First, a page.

Logging analog sensor values

I'm including the Arduino source code for a logging analog sensor values. It will capture a reading every second and print it to the Serial output, this should then be monitored by a PC or Raspberrry PI.

Sunday's voltage response from my solar panel

Calibrating power supply

The Arduino code makes use of an Analog to Digital Converter or ADC which has a 10-bit resolution. This means that when reading the voltage from an analog pin we will get a result between 0 and 1023 where 0 represents 0v and 1023 would represent 5v. This assumes that the power supply is providing a clean and constant 5v and when powering the Arduino via USB this is often not the case.
A miscalibrated value would still provide a useful value for tracking voltage response from a solar panel, but it could be misleading when an analog temperature sensor is involved.

I plugged in two male to female jumper wires, one on 5v and one on GND (make sure you don't connect these together) and then use a multi-meter to read the value.

Arduino source-code

void setup() {  
  Serial.println("Voltage reader ready");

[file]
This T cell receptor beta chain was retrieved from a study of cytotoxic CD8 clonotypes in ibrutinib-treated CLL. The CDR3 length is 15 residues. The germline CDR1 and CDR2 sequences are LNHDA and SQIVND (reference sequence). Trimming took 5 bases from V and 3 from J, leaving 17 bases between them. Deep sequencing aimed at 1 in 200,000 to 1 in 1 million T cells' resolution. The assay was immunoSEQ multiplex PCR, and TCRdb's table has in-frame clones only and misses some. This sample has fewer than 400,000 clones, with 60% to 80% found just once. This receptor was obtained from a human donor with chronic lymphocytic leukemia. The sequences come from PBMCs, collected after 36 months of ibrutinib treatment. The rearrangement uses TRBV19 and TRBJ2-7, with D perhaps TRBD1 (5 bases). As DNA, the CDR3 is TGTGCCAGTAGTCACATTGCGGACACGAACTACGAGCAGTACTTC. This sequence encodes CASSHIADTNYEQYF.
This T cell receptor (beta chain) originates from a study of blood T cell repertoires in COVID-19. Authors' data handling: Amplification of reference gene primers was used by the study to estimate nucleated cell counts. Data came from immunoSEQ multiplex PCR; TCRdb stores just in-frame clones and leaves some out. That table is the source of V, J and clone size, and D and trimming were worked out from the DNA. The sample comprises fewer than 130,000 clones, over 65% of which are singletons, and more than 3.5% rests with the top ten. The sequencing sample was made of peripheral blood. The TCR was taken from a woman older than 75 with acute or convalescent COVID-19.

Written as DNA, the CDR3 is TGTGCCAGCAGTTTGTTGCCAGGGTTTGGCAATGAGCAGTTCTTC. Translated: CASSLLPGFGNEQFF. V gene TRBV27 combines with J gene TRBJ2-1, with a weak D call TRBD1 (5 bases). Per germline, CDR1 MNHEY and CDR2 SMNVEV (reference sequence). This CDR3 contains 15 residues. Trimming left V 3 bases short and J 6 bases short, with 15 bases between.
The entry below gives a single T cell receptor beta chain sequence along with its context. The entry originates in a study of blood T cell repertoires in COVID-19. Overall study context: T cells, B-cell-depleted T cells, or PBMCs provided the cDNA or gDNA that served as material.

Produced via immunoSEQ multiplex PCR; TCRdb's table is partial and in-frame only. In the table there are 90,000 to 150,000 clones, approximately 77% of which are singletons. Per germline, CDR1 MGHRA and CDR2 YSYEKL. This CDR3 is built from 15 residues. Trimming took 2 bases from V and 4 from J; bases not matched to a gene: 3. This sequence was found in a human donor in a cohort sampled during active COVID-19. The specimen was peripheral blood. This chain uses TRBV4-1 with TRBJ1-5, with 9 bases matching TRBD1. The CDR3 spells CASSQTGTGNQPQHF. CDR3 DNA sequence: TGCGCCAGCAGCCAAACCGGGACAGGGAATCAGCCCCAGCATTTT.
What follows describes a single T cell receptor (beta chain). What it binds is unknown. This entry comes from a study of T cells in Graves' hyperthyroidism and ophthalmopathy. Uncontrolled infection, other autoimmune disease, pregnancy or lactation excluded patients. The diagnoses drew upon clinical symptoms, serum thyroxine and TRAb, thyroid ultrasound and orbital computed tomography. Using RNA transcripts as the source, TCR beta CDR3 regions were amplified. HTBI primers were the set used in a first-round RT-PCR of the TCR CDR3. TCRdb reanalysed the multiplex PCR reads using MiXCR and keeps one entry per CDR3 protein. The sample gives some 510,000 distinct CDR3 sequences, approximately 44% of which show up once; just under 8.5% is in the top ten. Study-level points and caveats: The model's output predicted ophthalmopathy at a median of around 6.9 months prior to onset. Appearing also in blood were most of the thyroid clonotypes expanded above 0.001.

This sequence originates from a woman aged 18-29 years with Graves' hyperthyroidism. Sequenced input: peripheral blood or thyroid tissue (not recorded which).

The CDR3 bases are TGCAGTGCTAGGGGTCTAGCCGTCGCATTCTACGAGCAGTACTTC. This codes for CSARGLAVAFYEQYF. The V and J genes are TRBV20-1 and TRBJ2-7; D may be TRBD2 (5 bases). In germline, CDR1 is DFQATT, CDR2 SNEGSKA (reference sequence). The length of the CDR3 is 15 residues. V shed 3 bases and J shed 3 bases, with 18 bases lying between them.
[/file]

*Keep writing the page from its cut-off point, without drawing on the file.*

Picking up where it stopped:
pinMode(A0, INPUT);

void vMeasure(int pin) {  
  int analogInput = pin;
  float vout=0.0;
  float vin=0.0;
  float r1=10000;
  float r2=10000;
  // float ref = 5.0;
  float ref = 4.68;
  int value =  analogRead(analogInput);
  vout = ((float)value * ref) / 1023.0;
  vin = vout / (r2 / (r1+r2));

  Serial.print("): ");
  Serial.print(" - ");

void loop() {  

The Arduino will only safely measure up to 5v through its ADC, so I have used a resistor divider with two resistors of equal impedance meaning the voltage measured can range up to 10v. r1 and r2 are both 10k resistors, so if you want to try the code - replace the values with the resistors you have at hand.
You will also see that the value of 'ref' corresponds to the multi-meter reading.

Measuring over 10v?

Vin = Vout * r2 / (r1 + r2)

If your panel or battery can produce a voltage greater than 10v then you can still use a resistor divider, but a different ratio will be needed between r1 and r2.

Alex Ellis

Read more posts by this author.

United Kingdom http://alexellis.io/

Subscribe to alex ellis' blog

Get the latest posts delivered right to your inbox.

or subscribe via RSS with Feedly!